Reciprocal Effects Between Health and Social Support in Older Adults' Relationships With Their Children and Friends

TitleReciprocal Effects Between Health and Social Support in Older Adults' Relationships With Their Children and Friends
Publication TypeJournal Article
Year of Publication2017
AuthorsHa, J-H, Kahng, SKyoung, Choi, N
JournalResearch on Aging
Volume29
Issue2
Pagination300-321
Date Published02/2017
KeywordsAdult children, Health Conditions and Status
Abstract

This study examined the longitudinal reciprocal effects between health and social support in older adults relationships with their children and friends. Data are from the 2006 and 2010 waves of the Health and Retirement Study (N = 3,760). We focused on three specific aspects of social support: frequency of contact, positive interactions, and negative interactions. We used autoregressive cross-lagged models to examine the bidirectional effects between social support and health. When the bidirectional effects between health and social support were simultaneously examined, the longitudinal effect of social support on health was not significant. In contrast, older adults poor health was associated with decreased contact and decreased positive interactions with friends as well as with increased negative interactions with their adult children and friends. The findings suggest that older adults poor health has a negative impact on their social relationships and that such effect surpasses the impact of social relationships on health.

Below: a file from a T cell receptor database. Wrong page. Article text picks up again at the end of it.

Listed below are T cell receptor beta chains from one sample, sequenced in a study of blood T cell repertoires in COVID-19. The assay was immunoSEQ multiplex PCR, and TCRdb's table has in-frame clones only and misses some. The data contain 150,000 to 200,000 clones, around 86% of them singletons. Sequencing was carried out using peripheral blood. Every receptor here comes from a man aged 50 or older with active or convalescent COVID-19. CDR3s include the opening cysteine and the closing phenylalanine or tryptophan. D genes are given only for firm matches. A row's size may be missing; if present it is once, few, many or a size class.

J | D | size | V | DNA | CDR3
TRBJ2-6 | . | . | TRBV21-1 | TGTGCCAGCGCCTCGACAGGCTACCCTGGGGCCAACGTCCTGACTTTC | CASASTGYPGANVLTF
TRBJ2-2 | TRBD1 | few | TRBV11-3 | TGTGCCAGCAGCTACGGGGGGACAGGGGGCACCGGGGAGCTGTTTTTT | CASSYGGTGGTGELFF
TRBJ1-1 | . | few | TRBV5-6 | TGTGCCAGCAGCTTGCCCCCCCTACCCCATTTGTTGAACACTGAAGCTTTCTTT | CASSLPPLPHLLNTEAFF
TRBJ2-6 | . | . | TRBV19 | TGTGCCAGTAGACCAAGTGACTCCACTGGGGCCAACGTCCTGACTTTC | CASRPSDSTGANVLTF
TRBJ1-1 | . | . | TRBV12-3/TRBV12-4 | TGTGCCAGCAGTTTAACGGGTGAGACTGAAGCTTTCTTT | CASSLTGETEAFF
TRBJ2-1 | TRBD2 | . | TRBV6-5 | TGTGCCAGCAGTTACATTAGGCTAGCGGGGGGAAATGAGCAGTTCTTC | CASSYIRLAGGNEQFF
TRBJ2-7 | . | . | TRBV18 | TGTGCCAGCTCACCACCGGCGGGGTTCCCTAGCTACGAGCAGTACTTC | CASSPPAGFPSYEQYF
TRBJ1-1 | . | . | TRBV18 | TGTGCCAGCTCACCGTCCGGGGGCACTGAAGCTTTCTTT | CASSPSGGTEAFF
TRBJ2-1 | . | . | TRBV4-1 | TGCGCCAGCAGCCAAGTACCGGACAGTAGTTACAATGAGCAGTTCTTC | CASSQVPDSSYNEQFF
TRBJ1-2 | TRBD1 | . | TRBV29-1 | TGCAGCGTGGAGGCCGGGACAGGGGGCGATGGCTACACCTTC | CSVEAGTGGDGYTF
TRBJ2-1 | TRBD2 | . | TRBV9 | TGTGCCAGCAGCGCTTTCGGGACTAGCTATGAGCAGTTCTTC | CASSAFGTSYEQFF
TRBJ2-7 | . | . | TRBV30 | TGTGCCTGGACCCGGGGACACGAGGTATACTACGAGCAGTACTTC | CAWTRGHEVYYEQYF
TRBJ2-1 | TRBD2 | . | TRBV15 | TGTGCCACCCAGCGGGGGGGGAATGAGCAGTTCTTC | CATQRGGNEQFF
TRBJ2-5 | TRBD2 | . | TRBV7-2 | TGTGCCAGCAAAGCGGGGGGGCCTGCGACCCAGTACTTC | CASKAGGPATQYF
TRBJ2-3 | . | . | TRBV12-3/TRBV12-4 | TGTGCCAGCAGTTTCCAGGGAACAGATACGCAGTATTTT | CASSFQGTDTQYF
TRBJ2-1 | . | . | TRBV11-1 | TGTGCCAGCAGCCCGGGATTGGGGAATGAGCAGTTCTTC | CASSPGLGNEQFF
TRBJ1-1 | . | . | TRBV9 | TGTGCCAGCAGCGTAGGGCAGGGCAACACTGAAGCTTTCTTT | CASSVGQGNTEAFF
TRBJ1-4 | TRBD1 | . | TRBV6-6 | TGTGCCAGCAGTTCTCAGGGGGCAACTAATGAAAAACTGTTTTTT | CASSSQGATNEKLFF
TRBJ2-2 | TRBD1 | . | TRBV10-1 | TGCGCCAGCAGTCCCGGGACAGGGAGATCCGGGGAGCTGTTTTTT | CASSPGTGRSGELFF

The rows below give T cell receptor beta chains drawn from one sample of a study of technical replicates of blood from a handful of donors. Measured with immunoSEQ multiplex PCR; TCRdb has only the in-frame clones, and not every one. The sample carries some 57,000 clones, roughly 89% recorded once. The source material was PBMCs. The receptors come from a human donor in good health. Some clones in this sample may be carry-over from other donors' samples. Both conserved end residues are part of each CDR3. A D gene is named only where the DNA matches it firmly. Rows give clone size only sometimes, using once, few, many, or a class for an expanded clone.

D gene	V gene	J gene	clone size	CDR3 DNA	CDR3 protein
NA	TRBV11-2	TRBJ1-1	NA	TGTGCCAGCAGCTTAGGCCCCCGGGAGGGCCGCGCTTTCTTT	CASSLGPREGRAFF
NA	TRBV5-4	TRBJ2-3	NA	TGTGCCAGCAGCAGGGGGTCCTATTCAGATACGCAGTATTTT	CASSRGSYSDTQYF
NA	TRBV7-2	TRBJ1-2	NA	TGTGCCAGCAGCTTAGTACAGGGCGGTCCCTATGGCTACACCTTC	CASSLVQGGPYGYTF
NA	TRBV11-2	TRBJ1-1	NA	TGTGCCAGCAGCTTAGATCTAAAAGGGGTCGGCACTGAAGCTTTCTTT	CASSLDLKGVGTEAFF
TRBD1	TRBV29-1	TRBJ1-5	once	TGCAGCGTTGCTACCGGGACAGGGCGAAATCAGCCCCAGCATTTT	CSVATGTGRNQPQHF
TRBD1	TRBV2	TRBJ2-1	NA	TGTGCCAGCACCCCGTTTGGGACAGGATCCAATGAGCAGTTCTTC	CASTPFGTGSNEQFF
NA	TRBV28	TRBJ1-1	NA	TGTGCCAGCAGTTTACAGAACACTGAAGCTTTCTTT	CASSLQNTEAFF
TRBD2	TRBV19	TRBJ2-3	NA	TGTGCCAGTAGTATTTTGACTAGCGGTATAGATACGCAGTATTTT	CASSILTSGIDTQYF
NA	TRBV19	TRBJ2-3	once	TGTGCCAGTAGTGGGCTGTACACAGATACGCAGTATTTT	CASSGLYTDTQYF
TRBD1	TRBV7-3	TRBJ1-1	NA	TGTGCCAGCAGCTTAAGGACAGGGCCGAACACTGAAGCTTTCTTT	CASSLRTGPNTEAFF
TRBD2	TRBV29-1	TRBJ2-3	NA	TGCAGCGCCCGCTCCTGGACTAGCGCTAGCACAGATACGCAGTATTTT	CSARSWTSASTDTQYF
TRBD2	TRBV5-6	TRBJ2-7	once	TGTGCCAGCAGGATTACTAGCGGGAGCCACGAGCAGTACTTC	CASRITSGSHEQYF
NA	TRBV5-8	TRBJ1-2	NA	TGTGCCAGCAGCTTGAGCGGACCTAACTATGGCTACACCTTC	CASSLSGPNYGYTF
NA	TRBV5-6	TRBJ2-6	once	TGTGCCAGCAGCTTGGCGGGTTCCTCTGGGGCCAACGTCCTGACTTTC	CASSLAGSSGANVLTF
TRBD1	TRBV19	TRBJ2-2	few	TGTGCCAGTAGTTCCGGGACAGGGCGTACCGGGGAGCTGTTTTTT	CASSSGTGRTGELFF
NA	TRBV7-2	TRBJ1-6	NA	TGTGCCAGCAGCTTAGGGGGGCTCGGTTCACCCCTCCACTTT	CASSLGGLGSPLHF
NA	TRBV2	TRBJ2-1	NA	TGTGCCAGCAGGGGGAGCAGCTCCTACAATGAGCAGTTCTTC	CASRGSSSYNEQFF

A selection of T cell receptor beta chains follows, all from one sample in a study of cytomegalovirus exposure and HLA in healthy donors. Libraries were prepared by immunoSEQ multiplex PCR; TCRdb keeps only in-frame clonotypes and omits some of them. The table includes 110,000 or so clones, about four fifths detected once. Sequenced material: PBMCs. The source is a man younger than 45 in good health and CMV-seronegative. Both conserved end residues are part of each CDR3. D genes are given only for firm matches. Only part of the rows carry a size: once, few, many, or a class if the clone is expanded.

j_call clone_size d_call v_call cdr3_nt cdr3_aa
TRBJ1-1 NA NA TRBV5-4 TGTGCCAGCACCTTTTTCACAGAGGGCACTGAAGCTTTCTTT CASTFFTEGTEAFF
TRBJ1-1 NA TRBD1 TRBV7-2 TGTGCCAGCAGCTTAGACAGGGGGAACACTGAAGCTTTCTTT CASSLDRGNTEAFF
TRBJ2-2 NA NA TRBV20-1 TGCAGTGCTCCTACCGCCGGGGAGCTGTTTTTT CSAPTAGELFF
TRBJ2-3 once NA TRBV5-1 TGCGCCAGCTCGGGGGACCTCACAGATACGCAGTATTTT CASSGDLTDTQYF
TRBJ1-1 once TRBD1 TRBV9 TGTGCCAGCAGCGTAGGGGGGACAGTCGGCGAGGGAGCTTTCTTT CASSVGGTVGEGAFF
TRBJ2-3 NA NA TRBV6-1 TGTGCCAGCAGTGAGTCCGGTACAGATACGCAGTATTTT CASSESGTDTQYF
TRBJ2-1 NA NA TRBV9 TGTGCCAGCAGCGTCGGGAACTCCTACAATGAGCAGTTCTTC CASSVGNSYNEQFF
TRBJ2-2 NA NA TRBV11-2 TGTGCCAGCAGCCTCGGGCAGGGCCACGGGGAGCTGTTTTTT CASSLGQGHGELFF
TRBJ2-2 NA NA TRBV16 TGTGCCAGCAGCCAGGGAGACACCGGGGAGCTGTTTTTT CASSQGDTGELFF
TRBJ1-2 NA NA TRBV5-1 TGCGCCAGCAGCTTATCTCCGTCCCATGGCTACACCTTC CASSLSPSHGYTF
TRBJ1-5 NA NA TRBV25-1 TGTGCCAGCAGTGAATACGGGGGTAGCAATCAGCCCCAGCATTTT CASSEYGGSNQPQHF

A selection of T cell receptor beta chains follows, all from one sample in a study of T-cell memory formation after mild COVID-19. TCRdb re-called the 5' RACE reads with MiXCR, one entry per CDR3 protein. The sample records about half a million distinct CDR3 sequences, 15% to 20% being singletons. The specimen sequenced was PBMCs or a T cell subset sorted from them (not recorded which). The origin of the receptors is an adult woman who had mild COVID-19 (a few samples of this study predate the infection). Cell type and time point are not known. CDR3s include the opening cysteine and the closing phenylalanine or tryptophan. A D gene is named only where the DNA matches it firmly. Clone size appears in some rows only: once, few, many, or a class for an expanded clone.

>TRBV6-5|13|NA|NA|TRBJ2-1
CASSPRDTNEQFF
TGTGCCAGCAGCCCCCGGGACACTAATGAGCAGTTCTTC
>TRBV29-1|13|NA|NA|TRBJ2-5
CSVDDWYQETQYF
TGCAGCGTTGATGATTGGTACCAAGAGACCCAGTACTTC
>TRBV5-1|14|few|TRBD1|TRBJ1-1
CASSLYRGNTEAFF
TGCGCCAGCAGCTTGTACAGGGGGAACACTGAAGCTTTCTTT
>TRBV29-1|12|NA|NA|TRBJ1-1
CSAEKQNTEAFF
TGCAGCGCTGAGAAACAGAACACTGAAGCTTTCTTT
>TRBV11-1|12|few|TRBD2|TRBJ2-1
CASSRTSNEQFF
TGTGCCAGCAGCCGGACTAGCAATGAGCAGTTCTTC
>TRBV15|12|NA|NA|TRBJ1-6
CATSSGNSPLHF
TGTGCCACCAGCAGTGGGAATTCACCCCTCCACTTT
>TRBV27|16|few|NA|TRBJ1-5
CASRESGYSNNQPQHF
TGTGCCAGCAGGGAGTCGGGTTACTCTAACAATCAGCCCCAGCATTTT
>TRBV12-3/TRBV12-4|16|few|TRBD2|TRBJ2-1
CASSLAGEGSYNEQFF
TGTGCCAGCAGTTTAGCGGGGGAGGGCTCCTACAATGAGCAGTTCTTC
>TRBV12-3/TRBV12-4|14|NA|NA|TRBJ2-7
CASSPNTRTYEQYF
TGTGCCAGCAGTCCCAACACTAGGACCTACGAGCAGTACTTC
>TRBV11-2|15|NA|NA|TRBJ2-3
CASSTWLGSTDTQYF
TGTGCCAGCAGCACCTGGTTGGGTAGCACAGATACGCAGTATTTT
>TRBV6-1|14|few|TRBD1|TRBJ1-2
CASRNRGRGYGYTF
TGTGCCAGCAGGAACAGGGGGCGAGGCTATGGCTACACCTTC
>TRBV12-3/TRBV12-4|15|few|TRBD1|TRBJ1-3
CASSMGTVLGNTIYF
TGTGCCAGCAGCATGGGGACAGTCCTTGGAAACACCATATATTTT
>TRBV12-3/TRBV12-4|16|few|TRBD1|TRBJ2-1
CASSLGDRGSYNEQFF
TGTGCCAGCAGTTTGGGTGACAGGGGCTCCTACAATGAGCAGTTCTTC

URLhttp://roa.sagepub.com/content/early/2015/10/15/0164027515611182.abstract
DOI10.1177/0164027515611182
Endnote Keywords

health/social support/social relationships/autoregressive cross-lagged models

Endnote ID

999999

Citation Key6454
PubMed ID26475653